Naïve T Cells in Immunosuppression Diseases: Human Immunodeficiency Virus and Cytomegalovirus

Kent Wijaya Setiawan, Ferry Sandra


Dynamic changes of naïve T cells determine mature T cells activity in cell-mediated immune response. It is important to understand the mechanism of homeostasis maintenance affect response to novel antigen toward T cell receptor-major histocompatibility complex interaction. Most of the analysis of naïve T cells relies on flow cytometric immunophenotyping to observe surface antigen alteration within maturation stage. The combination of different surface molecules, such as the cluster of differentiation 62L (CD62L), C-C chemokine receptor type 7 (CCR7), CD27, CD28, and CD45, can give satisfied discrimination between naïve T cells and other subsets. This parameter can be used to monitor the dynamic change of naïve T cells in some chronic diseases, like human immunodeficiency virus (HIV) and cytomegalovirus (CMV). Most of the patient experience loss of naive T cells due to a chronic immune response, which related to apoptotic induction in proliferating cells by viral activity. Some pathogens trigger the migration of naive T cells into lymph nodes to facilitate direct contact with the host cells. The virus infects the cells, use cells proliferation to multiply, and induce apoptosis of host cells after the virions released. Alteration of naive T cells in chronic disease becomes a parameter to oversee the treatment and to determine the future prognosis of the disease. In highly active antiretroviral therapy for HIV infection, observation of naïve T cells and combination of surface molecules, CD45RO− and CD27+ is used to show the improvement and proliferation rate of total naïve T cells. On the other hand, the transformation of naïve T cells into CMV-specific T cells become really important in CMV prognosis. These conditions suggest that dynamic change of naïve T cells affect to the clinical condition of chronic disease patients.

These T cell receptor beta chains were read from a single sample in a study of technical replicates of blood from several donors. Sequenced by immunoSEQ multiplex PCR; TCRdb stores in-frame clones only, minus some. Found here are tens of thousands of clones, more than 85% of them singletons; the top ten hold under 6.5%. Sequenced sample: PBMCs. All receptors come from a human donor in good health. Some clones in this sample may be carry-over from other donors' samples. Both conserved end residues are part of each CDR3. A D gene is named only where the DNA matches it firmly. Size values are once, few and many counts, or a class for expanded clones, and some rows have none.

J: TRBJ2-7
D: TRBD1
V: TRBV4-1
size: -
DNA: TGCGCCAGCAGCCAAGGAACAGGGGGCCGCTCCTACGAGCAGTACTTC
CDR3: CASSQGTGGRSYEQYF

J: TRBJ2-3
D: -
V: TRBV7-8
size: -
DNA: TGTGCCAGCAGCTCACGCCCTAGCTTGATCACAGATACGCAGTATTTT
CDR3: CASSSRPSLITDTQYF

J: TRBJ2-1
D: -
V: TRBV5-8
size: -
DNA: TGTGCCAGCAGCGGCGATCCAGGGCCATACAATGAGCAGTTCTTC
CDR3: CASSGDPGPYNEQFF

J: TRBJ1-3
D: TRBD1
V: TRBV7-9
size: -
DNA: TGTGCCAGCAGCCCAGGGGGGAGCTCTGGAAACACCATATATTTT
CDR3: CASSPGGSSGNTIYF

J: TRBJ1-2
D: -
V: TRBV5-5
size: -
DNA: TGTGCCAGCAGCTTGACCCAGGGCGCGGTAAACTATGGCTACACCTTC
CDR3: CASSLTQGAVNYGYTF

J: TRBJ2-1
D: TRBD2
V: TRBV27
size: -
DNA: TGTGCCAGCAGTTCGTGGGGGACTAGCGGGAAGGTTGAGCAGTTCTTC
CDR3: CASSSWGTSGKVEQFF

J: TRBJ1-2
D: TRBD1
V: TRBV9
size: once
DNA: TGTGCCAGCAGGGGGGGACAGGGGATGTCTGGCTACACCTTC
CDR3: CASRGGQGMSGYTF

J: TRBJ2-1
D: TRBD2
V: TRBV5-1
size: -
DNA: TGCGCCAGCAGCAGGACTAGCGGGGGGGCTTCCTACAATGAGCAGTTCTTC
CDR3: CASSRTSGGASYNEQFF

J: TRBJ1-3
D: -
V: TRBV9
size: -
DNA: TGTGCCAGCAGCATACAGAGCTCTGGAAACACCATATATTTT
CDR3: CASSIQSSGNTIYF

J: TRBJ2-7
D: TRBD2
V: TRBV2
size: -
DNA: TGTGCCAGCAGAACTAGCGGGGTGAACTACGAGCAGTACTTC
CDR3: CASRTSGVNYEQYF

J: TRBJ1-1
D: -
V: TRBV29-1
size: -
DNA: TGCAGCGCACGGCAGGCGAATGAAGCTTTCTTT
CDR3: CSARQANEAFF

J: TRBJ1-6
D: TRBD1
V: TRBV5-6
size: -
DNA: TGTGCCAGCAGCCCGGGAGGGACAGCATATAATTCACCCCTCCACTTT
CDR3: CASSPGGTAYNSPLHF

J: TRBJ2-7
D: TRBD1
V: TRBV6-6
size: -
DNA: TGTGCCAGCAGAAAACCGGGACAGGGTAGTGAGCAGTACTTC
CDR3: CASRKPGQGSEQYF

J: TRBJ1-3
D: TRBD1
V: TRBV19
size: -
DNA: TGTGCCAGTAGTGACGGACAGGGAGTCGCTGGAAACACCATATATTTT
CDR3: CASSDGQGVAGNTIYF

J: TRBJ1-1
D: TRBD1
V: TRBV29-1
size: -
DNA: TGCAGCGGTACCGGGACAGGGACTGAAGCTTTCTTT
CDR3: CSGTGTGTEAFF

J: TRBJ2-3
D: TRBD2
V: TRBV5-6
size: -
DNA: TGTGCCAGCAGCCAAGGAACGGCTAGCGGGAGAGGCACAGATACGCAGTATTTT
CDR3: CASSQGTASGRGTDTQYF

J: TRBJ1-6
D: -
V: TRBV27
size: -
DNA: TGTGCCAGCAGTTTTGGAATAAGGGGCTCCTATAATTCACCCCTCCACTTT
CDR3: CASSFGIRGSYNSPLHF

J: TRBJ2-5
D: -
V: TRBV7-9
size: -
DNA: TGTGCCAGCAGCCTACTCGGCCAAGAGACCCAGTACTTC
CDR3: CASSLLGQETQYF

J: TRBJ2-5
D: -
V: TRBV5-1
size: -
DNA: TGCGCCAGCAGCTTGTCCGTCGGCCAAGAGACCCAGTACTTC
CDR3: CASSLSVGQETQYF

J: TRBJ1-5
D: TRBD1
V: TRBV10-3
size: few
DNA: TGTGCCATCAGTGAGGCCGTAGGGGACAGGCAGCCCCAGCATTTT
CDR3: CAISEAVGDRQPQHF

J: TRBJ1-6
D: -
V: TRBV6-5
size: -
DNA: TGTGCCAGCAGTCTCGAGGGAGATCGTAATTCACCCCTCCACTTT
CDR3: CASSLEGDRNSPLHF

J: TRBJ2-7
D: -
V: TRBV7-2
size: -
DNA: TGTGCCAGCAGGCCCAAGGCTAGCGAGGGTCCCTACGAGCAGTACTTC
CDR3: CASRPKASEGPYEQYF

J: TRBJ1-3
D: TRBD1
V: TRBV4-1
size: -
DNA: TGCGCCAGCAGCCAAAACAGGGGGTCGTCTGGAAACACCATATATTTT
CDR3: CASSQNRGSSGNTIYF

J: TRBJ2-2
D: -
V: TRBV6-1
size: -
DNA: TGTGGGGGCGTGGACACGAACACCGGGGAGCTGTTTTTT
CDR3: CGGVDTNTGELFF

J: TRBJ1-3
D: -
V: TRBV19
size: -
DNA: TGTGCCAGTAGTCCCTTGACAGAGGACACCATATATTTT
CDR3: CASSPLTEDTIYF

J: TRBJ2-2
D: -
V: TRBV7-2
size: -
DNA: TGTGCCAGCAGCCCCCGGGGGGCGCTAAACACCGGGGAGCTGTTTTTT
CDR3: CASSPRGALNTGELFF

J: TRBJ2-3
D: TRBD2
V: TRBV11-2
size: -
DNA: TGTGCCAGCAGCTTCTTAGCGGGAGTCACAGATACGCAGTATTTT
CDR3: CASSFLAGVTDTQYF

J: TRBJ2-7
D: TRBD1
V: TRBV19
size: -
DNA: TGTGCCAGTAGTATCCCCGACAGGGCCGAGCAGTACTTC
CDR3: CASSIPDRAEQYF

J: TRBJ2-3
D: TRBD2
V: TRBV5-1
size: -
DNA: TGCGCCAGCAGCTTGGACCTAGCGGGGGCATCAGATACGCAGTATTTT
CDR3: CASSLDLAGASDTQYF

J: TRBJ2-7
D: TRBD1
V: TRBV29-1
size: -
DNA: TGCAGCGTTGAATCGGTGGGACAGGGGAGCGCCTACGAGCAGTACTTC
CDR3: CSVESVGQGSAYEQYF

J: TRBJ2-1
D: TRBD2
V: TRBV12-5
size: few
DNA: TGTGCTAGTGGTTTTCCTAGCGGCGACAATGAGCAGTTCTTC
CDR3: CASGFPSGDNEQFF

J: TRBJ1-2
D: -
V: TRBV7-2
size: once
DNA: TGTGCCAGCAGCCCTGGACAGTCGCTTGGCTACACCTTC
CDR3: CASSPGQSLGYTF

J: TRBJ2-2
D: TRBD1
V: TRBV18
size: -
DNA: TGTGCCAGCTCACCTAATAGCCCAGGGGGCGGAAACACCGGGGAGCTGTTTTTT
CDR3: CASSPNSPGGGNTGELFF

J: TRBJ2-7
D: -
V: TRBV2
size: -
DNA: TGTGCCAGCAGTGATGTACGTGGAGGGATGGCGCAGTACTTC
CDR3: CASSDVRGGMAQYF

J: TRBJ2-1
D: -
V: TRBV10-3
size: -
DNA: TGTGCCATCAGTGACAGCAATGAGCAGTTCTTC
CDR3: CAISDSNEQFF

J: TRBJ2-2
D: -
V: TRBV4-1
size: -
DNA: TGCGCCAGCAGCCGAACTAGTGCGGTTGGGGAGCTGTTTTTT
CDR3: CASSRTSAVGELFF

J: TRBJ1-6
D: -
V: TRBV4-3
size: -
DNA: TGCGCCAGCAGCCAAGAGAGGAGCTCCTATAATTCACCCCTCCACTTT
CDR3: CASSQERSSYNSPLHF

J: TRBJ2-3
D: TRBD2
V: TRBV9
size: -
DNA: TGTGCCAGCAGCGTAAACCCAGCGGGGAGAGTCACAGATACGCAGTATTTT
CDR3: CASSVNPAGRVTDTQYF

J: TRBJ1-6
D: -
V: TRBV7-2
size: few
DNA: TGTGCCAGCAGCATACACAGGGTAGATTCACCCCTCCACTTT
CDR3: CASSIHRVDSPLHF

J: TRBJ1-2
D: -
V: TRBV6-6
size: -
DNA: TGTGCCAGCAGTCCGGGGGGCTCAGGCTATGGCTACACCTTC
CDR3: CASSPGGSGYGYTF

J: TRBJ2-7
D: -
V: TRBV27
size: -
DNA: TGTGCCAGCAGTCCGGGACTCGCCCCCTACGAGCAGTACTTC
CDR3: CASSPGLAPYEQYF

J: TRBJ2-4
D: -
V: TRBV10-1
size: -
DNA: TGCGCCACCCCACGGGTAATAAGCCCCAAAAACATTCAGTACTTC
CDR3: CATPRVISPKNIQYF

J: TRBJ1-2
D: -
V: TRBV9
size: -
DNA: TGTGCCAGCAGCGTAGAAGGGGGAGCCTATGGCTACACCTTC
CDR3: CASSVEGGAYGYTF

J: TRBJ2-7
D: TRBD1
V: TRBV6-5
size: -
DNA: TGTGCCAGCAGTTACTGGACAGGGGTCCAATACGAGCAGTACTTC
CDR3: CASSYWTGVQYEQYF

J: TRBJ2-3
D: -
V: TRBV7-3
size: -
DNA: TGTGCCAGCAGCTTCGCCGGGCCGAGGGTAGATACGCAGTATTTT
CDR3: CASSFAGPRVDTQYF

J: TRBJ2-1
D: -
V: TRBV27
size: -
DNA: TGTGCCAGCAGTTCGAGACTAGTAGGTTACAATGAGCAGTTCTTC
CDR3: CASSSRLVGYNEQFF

Keywords: naïve T cells, immunophenotyping, HIV, CMV

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